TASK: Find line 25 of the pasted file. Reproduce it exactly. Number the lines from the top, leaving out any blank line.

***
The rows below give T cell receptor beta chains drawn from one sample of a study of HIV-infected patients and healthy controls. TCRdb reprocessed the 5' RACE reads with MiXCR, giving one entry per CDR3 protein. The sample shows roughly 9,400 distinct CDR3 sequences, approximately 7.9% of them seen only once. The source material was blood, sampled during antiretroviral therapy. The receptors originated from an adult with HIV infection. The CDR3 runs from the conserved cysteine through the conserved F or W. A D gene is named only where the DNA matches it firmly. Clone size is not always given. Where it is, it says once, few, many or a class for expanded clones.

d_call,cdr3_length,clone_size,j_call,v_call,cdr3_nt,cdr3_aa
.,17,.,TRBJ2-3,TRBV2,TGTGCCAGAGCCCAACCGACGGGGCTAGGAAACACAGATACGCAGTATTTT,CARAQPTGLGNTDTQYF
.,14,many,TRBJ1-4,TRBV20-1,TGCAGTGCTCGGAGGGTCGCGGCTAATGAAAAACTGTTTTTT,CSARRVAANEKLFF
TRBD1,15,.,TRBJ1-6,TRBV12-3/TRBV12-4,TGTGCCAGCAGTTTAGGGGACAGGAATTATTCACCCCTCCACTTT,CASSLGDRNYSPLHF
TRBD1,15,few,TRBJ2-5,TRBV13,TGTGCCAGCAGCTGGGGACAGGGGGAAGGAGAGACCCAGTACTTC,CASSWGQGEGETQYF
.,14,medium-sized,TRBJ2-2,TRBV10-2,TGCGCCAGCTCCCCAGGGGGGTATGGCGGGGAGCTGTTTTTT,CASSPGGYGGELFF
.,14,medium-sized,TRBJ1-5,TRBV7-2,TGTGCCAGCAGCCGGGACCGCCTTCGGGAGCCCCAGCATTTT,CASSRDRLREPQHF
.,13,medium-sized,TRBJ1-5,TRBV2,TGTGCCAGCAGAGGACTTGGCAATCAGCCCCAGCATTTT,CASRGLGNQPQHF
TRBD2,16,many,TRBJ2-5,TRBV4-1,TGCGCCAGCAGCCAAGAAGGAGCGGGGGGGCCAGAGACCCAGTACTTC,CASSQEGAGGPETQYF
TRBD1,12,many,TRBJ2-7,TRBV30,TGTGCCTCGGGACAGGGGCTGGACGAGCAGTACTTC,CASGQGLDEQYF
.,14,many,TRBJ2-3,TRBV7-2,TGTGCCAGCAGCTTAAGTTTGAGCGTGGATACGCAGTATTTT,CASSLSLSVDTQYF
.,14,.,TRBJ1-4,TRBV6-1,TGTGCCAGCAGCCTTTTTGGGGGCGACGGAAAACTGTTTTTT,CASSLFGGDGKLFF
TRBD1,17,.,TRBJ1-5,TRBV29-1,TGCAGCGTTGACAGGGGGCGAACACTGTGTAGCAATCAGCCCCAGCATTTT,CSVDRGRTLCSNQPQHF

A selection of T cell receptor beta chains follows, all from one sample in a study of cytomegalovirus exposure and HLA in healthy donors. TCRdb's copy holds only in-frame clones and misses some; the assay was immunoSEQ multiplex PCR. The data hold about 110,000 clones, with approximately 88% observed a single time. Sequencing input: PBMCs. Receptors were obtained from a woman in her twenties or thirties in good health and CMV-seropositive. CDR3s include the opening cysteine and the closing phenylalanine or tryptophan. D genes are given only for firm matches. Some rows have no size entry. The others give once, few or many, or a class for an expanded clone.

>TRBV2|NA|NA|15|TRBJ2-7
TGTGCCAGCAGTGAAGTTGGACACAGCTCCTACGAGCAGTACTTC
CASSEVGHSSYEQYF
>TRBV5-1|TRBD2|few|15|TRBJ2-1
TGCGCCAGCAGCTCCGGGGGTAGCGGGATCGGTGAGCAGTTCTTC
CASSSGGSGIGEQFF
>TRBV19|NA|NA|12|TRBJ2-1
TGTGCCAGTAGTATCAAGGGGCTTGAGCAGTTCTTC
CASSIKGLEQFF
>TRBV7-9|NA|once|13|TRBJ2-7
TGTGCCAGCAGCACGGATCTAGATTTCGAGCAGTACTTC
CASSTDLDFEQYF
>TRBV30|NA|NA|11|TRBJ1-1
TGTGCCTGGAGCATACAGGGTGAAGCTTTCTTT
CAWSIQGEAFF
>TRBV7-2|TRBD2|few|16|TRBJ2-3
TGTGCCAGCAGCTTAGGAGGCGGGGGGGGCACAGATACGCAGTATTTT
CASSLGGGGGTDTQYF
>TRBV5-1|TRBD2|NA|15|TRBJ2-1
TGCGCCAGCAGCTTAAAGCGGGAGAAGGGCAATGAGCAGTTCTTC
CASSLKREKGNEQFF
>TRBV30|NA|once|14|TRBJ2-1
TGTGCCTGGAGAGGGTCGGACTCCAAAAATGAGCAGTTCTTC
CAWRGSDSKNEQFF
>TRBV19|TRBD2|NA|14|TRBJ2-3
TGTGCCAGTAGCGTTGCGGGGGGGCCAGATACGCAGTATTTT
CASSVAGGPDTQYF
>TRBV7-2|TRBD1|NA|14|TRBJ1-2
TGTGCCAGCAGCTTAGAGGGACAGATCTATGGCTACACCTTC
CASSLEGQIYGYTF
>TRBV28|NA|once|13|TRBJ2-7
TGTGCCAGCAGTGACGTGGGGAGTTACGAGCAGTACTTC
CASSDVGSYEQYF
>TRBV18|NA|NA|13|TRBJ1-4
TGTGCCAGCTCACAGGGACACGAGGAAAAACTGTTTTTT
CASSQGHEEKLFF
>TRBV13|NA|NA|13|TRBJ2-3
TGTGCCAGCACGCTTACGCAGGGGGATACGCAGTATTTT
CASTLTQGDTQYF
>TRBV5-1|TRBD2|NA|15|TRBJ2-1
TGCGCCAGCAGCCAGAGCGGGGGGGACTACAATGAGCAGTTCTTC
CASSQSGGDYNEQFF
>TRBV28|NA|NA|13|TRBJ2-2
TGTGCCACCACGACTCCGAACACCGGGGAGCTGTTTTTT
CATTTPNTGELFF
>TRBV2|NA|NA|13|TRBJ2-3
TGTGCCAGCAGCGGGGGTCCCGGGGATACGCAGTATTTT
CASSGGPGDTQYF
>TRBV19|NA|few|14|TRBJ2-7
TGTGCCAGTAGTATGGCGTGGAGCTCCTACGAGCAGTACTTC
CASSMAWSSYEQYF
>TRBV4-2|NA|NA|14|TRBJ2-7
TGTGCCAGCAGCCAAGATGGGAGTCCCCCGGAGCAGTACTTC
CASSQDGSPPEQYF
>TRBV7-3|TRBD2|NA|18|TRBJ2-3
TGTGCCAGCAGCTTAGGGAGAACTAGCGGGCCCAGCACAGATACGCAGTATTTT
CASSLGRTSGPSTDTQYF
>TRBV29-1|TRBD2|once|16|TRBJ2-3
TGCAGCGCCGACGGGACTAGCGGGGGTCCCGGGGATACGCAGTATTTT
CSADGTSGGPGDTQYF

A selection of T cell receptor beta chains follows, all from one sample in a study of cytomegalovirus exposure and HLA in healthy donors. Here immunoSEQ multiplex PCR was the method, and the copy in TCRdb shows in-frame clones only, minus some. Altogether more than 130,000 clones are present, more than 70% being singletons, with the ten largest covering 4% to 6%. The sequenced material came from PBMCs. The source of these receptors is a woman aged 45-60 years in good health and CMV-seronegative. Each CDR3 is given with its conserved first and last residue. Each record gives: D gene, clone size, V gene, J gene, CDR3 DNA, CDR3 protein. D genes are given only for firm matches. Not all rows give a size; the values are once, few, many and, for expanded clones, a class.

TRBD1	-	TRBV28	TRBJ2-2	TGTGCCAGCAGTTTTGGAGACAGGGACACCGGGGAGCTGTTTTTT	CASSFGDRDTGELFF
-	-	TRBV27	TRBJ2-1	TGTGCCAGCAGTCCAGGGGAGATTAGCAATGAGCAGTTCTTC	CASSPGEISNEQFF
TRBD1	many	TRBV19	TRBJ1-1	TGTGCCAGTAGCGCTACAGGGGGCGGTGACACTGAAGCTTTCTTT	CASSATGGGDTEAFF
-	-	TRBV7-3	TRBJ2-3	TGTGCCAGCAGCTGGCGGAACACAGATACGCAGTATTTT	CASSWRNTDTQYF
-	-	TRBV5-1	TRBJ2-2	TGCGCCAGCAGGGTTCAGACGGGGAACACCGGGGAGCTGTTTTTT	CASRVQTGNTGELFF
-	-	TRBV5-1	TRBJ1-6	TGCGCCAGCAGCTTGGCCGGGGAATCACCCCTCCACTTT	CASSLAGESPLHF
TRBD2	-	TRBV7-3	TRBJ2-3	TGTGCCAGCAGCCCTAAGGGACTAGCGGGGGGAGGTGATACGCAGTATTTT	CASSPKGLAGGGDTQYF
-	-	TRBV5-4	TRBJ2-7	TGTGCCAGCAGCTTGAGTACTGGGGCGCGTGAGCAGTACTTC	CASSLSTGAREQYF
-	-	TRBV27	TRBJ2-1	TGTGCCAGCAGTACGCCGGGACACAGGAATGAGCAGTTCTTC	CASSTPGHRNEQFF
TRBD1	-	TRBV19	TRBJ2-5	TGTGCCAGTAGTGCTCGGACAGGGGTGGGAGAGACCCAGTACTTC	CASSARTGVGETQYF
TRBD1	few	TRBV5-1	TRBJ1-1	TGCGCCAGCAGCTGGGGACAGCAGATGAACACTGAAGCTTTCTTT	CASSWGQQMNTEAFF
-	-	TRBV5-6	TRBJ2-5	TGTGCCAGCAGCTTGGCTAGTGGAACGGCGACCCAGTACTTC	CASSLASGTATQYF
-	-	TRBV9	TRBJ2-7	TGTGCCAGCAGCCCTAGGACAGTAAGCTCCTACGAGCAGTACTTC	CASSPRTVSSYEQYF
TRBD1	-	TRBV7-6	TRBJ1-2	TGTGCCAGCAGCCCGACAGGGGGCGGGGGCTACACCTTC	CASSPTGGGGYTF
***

>TRBV7-9|NA|once|13|TRBJ2-7